Esports on the Rise

May 15, 2018

It’s 6 O’Clock on a typical Friday night in March; a cool, cloudy night filled with an air of competition. This Friday was not typical in the sense that one was out partying, but normal for an athlete with a big game that’s about to start. Fruita Monument H.S. faced off against Colorado Mesa University in a team competition of five on five. Each locked into a battle of champions, both determined to claim victory.

These various students were not playing what’s considered to be a typical sport like football or lacrosse, but instead, they were playing against each other in the video game, League of Legends. This game is similar to a virtual capture the flag: both teams battling to siege the other’s base and destroy its “flag.”

This competition may seem at first glance very different than a sport like lacrosse, but not so different that it shouldn’t be classified as a sport, says Mario Morales, English teacher, and head of the League of Legends club at Fruita Monument H.S. He says, it’s something you can be passionate about, without needing physical prowess to participate, while also having the same positive effect on sportsmanship and team-building that playing for the football team would have upon a student. Morales says that the reason for the club is “To represent students that wouldn’t normally be represented by the school, and there’s always the added benefit of it being a team sport, so students get to grow good sportsman-like qualities and work with other people that have similar interests.”

“I wanted to go pro for the longest time like any boy does. I wanted to be a baseball pro, I wanted to be a lacrosse pro,” said BJ Long, captain of the CMU team and CMU Esports club leader. “Then I got injured my freshman year of high school. That took me out of sports for two years and I lost my competitive edge.” BJ attests that he turned to video games during those two years of injury in order to occupy his time and maintain a connection with his friends outside of school. He said, “I met a lot of my really close friends doing that.”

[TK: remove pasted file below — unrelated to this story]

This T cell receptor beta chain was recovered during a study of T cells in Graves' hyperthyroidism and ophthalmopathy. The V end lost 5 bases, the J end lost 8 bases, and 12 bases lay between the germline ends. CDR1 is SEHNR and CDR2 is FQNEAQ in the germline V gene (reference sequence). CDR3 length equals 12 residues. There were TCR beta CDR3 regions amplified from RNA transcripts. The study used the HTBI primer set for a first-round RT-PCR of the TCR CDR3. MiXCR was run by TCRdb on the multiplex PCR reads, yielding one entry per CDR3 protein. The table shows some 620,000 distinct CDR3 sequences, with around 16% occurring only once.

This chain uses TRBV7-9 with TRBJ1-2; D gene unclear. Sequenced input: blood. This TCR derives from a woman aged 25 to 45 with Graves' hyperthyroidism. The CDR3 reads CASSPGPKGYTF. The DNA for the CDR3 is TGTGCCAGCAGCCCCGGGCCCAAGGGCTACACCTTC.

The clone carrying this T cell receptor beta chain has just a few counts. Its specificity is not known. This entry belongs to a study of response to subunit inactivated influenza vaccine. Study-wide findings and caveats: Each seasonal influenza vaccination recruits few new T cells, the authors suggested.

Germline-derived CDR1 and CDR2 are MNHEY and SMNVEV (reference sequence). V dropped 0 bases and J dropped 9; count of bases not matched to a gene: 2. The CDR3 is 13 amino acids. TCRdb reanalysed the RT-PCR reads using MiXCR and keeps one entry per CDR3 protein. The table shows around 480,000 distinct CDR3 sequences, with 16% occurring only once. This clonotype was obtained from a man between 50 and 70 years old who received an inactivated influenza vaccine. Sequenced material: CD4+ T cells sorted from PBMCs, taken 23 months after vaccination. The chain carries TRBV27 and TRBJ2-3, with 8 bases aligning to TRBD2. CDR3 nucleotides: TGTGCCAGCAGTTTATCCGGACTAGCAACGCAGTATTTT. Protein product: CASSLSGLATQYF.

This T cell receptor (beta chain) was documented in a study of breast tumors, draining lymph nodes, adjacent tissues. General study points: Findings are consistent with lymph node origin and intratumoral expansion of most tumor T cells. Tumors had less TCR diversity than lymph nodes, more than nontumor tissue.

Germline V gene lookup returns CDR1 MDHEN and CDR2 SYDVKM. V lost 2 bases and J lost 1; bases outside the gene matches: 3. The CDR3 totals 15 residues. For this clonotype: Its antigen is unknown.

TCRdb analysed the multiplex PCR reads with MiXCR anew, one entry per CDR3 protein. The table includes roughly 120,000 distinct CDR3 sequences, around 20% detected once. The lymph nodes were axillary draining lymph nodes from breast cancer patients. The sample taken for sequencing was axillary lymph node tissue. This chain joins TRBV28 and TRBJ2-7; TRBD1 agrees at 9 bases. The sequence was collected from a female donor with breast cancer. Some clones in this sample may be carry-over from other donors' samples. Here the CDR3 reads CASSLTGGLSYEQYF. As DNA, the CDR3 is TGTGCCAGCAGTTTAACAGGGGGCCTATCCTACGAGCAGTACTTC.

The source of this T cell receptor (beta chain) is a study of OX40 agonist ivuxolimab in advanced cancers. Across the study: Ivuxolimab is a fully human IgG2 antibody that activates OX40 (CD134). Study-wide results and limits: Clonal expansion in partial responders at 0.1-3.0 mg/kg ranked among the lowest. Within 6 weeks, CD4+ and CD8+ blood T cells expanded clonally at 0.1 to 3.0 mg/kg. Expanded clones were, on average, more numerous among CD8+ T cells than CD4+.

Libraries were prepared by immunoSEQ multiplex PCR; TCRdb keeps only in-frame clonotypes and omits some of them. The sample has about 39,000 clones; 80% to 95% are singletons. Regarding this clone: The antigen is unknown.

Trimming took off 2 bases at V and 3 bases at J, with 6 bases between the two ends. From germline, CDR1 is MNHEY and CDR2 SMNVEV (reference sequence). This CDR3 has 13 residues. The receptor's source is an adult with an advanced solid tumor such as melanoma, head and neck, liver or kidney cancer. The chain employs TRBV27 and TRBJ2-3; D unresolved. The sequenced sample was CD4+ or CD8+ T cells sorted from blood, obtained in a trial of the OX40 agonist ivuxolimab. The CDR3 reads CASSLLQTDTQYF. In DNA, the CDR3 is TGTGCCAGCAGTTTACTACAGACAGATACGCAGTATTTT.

Tseveen Saruultuya, captain of the FMHS League team says, “It gives me a reason to go to school some days, it’s pretty fun.” He says that being on the team has allowed him to meet new people, and hang out with the friends he usually wouldn’t be able to spend time with.

While League of Legends continues to expand, college opportunities for players have started to appear. “MIT, Harvard, Yale, offer scholarships, for some of them, it’s full-ride scholarships,” says Morales, with a belief that it will continue to grow. Riot Games, the creators of League of Legends released the statistic that 364 million unique people viewed the competition over the course of the 2017 world championships.

CMU was able to establish an early-game dominance, extending that lead into the two later phases of the game, and ultimately sieging Fruita Monument’s base in both games. As a result, CMU claimed victory with two wins to none, but neither team let that ruin their sportsmanship. The night ended with the two teams shaking hands, congratulating each other on their play, giving each other friendly advice, and chatting with the audience.

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